Geese are very vocal and aggressive birds particularly when approached or disturbed by strangers, they are less likely to be distracted by food so make an excellent alarm for security purposes.
15. Low maintenance egg or carcass production
Some native duck and goose breeds are ideally suited to a low maintenance extensive system and have been selected and evolved to survive in often harsh exposed sites and where protection from predators is limited.
1. Meat: pork, bacon and charcuterie
Fat from pigs is utilised to make lard, some breeds are very productive back fatters, although none are bred specifically for fat today.
4. Hair for paint brushes
5. Bones for glue
6. Soil cultivation and Bracken and Scrub clearance.
Bracken is a favourite of pigs and despite being toxic to most livestock, pigs seem capable of consuming it in quantity without adverse effect. When pigs are utilised to cultivate ground they will usually start with what is easiest, ploughing the un-compacted grassy areas with deep humus. Saplings and small shrubs and trees are usually ignored to start with but once the majority of the ground has been cultivated and roots and worms consumed, they happily get to work digging up small scrubby plants to see what is underneath. Eventually if stocking densities are high or if pigs have permanent access to a small number of trees, you will find they will start to rub the trunks causing damage and will often nor on the bark. Fallen twigs and small branches may even be made into a nest by sows.
7. Consumption of fallen waste fruits and crop excesses.
Some breeds of pig such as the Gloucestershire Old Spot were often used traditionally to make use of unwanted fallen fruits within an orchard or to consume waste from the production of cider. The pigs converted these by-products into another useful product; pork. These sustainable farming practices made economical sense and made the most of what was available.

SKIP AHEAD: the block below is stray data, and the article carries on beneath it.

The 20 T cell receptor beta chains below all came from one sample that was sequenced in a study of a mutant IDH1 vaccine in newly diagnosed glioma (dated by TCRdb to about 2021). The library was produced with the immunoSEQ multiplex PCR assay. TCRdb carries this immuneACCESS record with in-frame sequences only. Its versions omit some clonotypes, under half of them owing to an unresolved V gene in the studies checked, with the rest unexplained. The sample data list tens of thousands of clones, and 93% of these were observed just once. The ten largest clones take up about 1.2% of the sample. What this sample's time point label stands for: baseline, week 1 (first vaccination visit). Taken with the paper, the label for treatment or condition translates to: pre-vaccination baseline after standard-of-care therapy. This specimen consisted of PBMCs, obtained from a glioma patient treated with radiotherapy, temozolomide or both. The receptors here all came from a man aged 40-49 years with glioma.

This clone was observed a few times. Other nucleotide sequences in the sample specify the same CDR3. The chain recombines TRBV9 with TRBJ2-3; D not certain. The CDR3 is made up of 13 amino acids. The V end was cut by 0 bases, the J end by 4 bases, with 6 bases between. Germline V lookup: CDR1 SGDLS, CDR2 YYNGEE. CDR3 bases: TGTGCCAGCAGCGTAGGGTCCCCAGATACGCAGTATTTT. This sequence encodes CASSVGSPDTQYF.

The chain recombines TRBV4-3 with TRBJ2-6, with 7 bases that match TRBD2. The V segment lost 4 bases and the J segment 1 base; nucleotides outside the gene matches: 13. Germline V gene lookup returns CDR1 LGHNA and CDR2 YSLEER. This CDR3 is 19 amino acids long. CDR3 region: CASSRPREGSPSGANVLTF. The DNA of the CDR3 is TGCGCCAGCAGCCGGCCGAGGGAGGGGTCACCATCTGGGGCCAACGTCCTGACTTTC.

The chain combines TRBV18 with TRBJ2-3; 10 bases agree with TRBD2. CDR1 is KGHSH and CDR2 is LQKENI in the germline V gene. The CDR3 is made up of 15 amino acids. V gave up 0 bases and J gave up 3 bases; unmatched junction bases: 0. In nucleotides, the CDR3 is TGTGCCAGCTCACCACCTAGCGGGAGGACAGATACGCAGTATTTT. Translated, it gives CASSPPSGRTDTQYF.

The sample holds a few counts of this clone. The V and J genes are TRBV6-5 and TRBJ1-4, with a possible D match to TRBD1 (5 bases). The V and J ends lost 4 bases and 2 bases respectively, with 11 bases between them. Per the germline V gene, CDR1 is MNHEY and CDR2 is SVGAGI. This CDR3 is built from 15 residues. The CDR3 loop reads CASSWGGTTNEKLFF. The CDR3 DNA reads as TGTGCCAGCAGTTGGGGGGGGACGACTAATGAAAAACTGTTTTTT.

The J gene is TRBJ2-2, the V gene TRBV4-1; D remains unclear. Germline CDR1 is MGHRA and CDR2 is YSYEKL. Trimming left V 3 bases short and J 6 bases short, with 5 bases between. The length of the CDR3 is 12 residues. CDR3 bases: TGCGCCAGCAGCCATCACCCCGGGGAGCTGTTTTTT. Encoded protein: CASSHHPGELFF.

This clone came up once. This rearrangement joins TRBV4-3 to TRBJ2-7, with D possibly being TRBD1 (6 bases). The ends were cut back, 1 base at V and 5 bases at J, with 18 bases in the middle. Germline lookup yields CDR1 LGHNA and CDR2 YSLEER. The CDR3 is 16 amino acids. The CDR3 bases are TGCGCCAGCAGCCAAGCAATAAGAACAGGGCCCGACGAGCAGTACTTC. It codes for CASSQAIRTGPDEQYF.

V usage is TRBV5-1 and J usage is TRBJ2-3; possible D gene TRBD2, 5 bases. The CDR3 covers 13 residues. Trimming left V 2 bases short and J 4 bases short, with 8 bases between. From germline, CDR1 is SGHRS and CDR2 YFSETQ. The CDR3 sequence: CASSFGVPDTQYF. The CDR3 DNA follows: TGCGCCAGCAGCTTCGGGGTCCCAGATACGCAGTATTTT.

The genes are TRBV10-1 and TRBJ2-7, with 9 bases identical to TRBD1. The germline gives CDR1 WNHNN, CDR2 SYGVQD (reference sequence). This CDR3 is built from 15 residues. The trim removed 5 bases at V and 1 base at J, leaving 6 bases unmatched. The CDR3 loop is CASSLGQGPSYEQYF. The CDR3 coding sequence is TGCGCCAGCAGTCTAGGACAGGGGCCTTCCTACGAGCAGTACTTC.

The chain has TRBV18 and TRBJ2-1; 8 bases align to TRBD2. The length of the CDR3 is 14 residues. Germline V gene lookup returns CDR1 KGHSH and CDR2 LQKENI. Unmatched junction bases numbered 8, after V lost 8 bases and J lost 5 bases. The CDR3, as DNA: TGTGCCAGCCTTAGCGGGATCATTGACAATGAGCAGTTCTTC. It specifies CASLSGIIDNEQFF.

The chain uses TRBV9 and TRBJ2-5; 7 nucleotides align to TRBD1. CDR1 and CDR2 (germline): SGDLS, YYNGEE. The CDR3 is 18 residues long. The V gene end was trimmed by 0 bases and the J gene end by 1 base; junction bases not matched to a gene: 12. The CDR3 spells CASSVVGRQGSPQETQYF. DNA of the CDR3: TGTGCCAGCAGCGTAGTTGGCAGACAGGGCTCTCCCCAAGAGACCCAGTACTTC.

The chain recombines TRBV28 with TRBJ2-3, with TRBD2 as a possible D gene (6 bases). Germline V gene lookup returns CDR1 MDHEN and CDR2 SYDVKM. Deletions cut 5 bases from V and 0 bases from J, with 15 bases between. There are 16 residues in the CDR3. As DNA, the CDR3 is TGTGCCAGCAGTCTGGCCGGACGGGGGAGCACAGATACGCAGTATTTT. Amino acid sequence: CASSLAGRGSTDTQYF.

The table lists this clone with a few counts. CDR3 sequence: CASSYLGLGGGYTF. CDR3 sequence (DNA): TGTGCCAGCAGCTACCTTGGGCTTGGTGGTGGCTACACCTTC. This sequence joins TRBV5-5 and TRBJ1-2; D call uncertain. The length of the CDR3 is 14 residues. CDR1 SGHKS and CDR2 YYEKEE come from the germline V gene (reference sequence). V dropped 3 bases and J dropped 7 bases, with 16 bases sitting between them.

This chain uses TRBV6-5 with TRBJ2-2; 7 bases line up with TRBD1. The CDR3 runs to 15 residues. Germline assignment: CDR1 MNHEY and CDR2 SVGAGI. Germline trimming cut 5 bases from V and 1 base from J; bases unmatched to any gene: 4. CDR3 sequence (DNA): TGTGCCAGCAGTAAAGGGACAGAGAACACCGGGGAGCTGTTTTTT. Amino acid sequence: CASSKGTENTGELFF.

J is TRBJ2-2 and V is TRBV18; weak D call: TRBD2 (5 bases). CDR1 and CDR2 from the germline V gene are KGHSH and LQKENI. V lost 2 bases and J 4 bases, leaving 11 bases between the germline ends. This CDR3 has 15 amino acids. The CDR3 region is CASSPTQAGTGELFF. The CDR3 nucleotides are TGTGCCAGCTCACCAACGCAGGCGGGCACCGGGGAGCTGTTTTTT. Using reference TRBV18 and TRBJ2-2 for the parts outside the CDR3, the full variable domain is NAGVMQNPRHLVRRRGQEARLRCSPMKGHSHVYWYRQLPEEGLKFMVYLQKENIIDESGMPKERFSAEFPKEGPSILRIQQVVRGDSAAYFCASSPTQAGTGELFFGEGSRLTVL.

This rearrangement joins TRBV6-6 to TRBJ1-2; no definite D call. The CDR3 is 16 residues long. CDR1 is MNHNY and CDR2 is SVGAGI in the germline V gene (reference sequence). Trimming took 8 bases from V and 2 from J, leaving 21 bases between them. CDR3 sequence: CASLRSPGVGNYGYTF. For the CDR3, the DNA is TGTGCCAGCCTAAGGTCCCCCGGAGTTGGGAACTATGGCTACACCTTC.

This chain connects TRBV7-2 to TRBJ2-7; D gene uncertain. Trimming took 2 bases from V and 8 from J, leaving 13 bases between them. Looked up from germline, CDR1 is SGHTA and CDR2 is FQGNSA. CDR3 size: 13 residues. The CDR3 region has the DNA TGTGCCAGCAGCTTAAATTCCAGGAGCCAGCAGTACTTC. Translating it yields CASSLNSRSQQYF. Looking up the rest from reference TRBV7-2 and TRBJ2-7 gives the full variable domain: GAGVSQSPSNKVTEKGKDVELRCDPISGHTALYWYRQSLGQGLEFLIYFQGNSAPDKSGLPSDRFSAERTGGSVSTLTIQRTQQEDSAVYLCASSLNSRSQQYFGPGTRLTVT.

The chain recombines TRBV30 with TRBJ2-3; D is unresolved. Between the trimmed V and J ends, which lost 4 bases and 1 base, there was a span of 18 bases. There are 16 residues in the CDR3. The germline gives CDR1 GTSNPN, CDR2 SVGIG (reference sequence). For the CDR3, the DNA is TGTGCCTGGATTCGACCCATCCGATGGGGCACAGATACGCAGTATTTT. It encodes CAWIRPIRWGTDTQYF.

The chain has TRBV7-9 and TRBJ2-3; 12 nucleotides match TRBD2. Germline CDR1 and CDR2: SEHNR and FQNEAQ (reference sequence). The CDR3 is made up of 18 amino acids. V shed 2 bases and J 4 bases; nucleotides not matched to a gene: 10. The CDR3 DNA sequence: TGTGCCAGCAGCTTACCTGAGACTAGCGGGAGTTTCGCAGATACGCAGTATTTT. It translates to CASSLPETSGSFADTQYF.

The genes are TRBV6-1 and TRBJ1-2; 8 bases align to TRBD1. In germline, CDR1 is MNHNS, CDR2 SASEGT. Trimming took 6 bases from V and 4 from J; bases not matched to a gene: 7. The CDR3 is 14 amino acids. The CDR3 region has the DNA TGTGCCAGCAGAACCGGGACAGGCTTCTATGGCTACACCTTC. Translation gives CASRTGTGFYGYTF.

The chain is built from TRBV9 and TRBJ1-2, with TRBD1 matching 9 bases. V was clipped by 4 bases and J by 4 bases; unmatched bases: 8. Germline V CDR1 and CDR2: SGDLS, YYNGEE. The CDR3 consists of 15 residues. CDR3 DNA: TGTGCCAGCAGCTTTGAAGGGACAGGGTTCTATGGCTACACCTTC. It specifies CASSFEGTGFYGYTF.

8. Manure Pig manure is ideally composted with straw bedding material and should not be directly applied to plants in large quantity. High in nitrogen once composted it makes an excellent plant food for leafy growth.
Native goats are not commonly utilised for meat as they have not been bred specifically for that purpose. Never the less British goats can still be utilised for meat, particularly Kid meat.
Goat leather is very tough and is ideally used in the manufacture of garden gloves and other high quality and hard wearing purposes.
4. Raw and pasteurized milk
6. Ice cream
8. Grazing hard to access locations and land that is very difficult to cultivate or utilise otherwise.
Goats have a knack for getting over and under things and are energetic and inquisitive. Many breeds were originally maintained and selected in environments where they have been kept in a semi-feral state. They often had to survive in windswept and wet locations with only a rock ledge or cave for shelter, this has made them extremely hardy. Many breeds have effectively evolved to make best use of remote and difficult to cultivate land and they are still suitable for that purpose today.
9. Bramble, gorse and other scrub clearance
Goats enjoy a very varied diet but they are picky and require fresh and safe food. They are browsers rather than grazers and relish the opportunity to consume leaves and woody material although they will consume grass if little other material is available. If necessary they can be tethered to keep them within bounds, but tethering has its associated risks of strangulation so extensive management is often more suitable providing boundaries are well constructed and secure. Goats will strip bark from young shrubs and trees, eat back saplings and brambles and generally cut any woody plant back hard. Particularly if given time and if their browsing and grazing area is restricted or if a high stocking density is utilised.